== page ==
Eric L. G. Hazelton, Rebekah Downard, Karin M. Kettenring, Melissa K. McCormick, Dennis F. Whigham
Estuaries and Coasts, forthcoming issue
DOI: https://doi.org/10.1007/s12237-017-0289-z | Published online September 25, 2017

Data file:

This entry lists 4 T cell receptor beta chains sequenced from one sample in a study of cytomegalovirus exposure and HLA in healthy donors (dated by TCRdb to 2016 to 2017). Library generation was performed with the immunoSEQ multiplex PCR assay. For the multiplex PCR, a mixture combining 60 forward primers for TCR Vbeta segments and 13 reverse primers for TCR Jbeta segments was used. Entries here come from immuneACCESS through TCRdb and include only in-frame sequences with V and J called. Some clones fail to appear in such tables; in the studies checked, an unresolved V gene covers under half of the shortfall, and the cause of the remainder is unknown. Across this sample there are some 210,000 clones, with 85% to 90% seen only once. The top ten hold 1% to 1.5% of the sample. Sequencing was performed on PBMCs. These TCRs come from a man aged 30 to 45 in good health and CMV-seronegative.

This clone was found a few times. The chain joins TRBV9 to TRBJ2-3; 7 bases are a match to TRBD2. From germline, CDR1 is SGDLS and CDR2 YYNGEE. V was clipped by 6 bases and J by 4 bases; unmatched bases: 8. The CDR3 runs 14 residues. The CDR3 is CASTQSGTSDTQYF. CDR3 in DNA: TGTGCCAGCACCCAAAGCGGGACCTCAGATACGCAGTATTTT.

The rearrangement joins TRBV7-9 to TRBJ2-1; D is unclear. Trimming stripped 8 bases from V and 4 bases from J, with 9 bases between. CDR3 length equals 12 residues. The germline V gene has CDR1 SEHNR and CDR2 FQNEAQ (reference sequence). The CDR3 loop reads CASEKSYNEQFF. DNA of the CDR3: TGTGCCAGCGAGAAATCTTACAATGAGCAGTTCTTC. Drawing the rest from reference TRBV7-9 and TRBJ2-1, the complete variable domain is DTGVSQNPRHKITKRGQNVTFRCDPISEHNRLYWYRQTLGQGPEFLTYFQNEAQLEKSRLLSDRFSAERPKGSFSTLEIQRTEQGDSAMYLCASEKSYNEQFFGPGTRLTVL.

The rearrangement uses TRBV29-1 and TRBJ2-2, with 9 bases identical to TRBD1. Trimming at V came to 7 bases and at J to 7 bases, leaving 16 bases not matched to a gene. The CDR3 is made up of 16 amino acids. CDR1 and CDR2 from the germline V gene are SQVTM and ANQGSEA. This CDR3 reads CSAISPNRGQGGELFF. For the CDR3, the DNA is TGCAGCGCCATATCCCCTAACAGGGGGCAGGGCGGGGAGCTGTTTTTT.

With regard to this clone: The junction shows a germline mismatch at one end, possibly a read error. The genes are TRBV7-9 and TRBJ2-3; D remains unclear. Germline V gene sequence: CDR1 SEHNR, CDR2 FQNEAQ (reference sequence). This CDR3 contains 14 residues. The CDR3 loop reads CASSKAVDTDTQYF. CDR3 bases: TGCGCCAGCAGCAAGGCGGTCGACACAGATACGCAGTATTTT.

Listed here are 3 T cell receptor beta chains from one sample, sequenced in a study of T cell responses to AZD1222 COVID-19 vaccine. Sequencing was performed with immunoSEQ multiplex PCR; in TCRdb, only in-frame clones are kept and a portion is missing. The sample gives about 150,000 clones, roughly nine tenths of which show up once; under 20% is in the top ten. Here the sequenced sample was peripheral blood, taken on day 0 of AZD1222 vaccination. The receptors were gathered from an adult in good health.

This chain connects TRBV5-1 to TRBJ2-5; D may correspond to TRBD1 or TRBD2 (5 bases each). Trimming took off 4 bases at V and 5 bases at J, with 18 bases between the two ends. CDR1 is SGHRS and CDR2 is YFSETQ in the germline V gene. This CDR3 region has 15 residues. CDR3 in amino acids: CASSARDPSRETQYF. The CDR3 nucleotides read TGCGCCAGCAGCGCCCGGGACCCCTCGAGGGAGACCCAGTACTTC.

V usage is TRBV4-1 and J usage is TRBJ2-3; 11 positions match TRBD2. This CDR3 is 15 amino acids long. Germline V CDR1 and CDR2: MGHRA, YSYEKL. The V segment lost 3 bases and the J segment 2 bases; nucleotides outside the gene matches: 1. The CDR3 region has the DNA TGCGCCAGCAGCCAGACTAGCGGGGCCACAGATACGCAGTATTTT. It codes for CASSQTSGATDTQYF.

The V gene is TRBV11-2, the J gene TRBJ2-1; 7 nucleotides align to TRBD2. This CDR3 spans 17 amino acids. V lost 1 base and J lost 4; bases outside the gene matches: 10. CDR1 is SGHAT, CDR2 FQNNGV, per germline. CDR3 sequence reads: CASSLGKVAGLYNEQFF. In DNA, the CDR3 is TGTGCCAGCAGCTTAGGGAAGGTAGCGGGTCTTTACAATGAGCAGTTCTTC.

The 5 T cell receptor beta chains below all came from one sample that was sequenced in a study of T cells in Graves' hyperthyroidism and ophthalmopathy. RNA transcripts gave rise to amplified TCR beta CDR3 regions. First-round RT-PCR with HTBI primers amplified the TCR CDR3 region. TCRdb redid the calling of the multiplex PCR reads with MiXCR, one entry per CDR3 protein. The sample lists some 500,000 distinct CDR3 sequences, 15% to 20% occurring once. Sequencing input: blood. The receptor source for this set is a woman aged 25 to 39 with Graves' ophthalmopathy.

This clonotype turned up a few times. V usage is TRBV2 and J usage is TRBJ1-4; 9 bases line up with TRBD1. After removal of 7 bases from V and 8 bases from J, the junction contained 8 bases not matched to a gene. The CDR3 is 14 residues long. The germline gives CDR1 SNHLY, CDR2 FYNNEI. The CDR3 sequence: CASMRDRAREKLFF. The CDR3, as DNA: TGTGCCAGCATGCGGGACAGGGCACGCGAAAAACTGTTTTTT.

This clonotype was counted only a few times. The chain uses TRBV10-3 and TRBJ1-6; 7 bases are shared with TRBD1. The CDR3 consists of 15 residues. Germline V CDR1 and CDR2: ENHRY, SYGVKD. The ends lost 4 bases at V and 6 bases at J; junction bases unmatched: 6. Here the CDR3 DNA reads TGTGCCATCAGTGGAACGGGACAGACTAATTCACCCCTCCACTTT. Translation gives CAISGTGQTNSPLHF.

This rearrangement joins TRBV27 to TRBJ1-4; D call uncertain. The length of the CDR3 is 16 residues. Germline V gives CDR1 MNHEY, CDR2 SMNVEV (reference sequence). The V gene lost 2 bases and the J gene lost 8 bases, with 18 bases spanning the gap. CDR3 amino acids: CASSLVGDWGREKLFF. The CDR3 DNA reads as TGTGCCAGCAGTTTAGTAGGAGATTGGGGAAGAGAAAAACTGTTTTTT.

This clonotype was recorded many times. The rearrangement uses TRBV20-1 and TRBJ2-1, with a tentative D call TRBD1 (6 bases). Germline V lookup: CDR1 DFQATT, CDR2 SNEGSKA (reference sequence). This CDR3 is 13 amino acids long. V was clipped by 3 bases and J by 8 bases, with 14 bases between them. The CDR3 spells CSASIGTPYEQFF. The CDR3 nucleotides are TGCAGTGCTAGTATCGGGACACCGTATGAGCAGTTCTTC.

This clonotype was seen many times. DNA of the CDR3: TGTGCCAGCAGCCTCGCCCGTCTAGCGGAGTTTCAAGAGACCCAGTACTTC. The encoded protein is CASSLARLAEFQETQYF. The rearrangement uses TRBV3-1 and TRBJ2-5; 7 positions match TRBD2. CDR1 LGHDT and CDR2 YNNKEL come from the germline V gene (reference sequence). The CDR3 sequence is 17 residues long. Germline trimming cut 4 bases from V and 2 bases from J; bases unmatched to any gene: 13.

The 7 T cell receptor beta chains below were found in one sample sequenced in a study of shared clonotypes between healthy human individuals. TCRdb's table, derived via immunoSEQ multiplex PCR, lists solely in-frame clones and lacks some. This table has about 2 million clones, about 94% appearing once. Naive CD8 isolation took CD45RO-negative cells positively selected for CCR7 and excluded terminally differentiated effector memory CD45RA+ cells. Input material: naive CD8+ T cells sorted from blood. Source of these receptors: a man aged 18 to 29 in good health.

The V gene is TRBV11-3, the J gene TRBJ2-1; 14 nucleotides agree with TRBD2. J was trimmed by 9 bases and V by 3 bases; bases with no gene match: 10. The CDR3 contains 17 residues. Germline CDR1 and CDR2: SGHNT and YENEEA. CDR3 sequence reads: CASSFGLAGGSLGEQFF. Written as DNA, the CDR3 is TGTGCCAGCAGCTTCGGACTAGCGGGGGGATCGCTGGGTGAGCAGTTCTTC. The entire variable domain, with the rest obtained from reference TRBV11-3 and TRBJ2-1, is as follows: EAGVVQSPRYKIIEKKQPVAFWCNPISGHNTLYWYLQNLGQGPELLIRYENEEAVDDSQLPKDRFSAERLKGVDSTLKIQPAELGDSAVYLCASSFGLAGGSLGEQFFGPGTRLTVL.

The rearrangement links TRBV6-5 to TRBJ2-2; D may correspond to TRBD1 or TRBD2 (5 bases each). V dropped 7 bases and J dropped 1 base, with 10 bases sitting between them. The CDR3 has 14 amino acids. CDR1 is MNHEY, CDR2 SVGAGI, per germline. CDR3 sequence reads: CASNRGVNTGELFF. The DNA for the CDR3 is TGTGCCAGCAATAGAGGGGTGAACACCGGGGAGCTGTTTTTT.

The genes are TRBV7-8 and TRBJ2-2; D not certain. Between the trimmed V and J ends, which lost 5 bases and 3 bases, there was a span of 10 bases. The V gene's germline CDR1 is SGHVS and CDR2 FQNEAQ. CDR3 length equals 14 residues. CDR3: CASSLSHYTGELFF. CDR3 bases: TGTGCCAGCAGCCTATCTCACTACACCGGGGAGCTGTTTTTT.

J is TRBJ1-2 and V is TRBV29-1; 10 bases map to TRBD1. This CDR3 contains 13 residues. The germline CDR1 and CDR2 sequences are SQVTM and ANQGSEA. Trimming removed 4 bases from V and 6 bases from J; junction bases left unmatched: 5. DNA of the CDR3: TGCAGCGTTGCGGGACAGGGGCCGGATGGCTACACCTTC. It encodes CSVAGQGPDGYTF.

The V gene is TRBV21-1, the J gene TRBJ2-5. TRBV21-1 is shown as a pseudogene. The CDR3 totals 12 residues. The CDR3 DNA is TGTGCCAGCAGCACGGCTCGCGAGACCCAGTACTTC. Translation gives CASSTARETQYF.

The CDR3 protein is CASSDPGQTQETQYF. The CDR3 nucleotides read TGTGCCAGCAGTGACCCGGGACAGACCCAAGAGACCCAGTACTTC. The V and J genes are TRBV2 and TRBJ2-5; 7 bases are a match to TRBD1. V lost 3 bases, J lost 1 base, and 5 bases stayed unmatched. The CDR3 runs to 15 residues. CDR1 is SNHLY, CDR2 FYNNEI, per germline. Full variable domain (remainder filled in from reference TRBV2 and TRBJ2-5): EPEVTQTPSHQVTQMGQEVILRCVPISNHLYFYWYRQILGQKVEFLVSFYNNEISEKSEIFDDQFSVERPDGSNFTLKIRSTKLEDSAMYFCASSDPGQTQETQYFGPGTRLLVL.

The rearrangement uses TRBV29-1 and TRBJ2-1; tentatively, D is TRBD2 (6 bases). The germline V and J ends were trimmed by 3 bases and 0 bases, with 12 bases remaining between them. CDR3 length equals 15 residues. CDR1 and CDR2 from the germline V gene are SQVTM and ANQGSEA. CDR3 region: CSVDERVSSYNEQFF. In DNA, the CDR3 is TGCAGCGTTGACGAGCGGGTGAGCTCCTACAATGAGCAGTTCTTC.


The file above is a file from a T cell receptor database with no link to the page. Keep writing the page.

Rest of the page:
Chesapeake Bay tidal wetlands are experiencing a broad-scale, aggressive invasion by the non-native, clonal grass Phragmites australis. The grass is often managed with herbicides in efforts to restore native plant communities and wildlife habitat. Management efforts, however, can act as a disturbance, resulting in increased light availability, potentially fostering reinvasion from soil seedbanks. If native vegetation establishes quickly from seedbanks, the site should have greater resiliency against invasion, while disturbed sites where native plants do not rapidly establish may be rapidly colonized by P. australis. We surveyed the soil seedbank of three vegetation cover types in five Chesapeake Bay subestuaries: areas where P. australis had been removed, where P. australis was left intact, and with native, reference vegetation. We determined the total germination, the proportion of the seedbank that was attributable to invasive species, the richness, the functional diversity, and the overall composition of the seedbanks in each of the cover types (i.e., plots). After 2 years of herbicide treatment in the P. australis removal plots, vegetation cover type impacted the total germination or the proportion of invasive species in the seedbank. In contrast, we also found that seedbank functional composition in tidal brackish wetlands was not influenced by vegetation cover type in most cases. Instead, plots within a subestuary had similar seedbank functional composition across the years and were composed of diverse functional groups. Based on these findings, we conclude that plant community recovery following P. australis removal is not seed-limited, and any lack of native vegetation recruitment is likely the result of yet-to-be-determined abiotic factors. These diverse seedbanks could lead to resilient wetland communities that could resist invasions. However, due to the prevalence of undesirable species in the seedbank, passive revegetation following invasive plant removal may speed up their re-establishment. The need for active revegetation will need to be assessed on a case-by-case basis to ensure restoration goals are achieved.